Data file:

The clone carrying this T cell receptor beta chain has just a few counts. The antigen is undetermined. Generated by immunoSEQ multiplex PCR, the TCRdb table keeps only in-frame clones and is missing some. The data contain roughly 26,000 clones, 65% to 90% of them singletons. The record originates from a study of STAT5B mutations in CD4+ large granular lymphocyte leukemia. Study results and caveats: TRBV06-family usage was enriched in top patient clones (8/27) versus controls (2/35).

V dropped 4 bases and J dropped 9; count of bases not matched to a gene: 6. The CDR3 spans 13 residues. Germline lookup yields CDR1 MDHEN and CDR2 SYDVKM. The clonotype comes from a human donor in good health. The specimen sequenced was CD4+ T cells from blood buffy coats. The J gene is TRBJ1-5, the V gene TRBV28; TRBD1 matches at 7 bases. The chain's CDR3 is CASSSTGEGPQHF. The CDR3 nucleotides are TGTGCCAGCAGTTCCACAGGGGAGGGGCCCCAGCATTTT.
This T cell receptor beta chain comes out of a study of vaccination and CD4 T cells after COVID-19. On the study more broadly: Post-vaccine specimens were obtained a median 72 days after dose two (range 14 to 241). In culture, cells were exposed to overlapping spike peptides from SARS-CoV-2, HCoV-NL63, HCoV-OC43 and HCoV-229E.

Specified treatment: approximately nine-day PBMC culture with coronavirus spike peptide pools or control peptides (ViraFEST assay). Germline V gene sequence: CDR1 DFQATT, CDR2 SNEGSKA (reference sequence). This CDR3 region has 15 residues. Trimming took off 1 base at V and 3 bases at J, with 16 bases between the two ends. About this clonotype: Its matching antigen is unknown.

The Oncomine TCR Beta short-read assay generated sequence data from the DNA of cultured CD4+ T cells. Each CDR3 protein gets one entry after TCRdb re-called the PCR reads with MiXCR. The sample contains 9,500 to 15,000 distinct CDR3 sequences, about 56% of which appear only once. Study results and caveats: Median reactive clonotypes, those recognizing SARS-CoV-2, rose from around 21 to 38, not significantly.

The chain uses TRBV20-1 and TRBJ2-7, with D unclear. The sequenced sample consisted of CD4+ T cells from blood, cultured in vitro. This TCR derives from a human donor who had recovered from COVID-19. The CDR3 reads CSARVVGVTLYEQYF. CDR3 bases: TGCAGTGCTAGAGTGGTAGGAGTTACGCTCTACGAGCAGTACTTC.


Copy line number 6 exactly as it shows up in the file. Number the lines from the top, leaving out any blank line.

The chain uses TRBV20-1 and TRBJ2-7, with D unclear. The sequenced sample consisted of CD4+ T cells from blood, cultured in vitro. This TCR derives from a human donor who had recovered from COVID-19. The CDR3 reads CSARVVGVTLYEQYF. CDR3 bases: TGCAGTGCTAGAGTGGTAGGAGTTACGCTCTACGAGCAGTACTTC.